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Utopia in Kurt Vonnegut’s Cat’s Cradle

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Utopia is a universal concept, as manifested by the fact that it has attracted readers of five centuries and has influenced numerous writers. It is obvious that people, recognizing the abundant stupidities, corruptions, and injustice prevalent in their society, should attempt to plan a better system for living together. Whether they can reach such a society or not is the fundamental question found in most Vonnegut’s works. The utopian schemes in Vonnegut’s works such as the settlement of San Lorenzo in Cat’s Cradle, almost always backfire, often bringing about more problems than they promise to solve. Therefore, in this paper, it is aimed to emphasize Vonnegut’s Cat’s Cradle regarding the concepts of utopia and dystopia as well as apocalyptical notions. Apocalypse can be investigated in Cat’s Cradle and it gives a serious quality to Vonnegut’s work. The emptiness of mere survival is painfully described in Cat's Cradle, in which the earth is locked in frozen death.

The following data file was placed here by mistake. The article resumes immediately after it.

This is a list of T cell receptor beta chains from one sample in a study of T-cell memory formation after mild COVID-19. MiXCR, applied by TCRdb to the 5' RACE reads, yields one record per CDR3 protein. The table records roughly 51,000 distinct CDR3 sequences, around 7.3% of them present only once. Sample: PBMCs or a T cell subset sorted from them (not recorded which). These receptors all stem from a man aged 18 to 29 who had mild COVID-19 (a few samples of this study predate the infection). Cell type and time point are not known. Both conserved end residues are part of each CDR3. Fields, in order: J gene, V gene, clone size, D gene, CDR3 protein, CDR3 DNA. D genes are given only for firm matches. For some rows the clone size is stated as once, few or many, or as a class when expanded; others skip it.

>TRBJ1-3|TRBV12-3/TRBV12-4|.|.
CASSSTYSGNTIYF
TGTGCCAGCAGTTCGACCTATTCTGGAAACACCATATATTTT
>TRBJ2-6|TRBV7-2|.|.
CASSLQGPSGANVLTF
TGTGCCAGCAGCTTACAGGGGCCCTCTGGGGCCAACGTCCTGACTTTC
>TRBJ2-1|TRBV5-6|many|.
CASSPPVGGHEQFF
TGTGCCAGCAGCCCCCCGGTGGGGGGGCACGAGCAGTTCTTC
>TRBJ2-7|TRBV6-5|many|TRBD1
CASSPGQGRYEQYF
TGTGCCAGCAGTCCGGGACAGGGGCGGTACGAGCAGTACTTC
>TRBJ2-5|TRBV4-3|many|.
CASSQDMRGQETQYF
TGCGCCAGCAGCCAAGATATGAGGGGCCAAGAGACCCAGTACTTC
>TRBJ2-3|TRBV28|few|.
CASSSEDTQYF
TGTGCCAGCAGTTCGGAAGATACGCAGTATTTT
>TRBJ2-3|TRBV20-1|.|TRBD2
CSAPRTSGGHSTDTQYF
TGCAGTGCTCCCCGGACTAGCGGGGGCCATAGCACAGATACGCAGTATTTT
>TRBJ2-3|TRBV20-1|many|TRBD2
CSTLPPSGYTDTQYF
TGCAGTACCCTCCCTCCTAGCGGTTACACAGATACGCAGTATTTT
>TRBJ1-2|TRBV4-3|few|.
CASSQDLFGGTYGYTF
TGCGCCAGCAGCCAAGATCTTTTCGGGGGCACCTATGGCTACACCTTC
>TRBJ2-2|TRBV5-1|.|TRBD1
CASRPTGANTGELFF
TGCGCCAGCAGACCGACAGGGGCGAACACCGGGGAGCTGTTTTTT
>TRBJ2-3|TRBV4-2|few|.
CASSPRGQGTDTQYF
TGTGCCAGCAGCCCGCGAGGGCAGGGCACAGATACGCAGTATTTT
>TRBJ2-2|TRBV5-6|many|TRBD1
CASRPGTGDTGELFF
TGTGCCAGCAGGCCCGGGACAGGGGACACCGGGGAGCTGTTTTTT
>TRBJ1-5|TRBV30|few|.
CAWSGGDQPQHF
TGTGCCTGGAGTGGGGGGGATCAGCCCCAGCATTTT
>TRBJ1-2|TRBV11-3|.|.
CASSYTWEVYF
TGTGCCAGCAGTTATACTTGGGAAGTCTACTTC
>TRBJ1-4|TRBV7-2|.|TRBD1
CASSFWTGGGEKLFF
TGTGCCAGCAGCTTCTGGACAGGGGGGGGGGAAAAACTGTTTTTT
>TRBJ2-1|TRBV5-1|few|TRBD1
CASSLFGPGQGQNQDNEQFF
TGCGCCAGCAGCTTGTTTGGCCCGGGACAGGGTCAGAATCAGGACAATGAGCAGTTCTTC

International Letters of Social and Humanistic Sciences (Volume 42)
M. Entezam and P. Abbasi, "Utopia in Kurt Vonnegut’s Cat’s Cradle", International Letters of Social and Humanistic Sciences, Vol. 42, pp. 1-11, 2015
Online since:
October 2014

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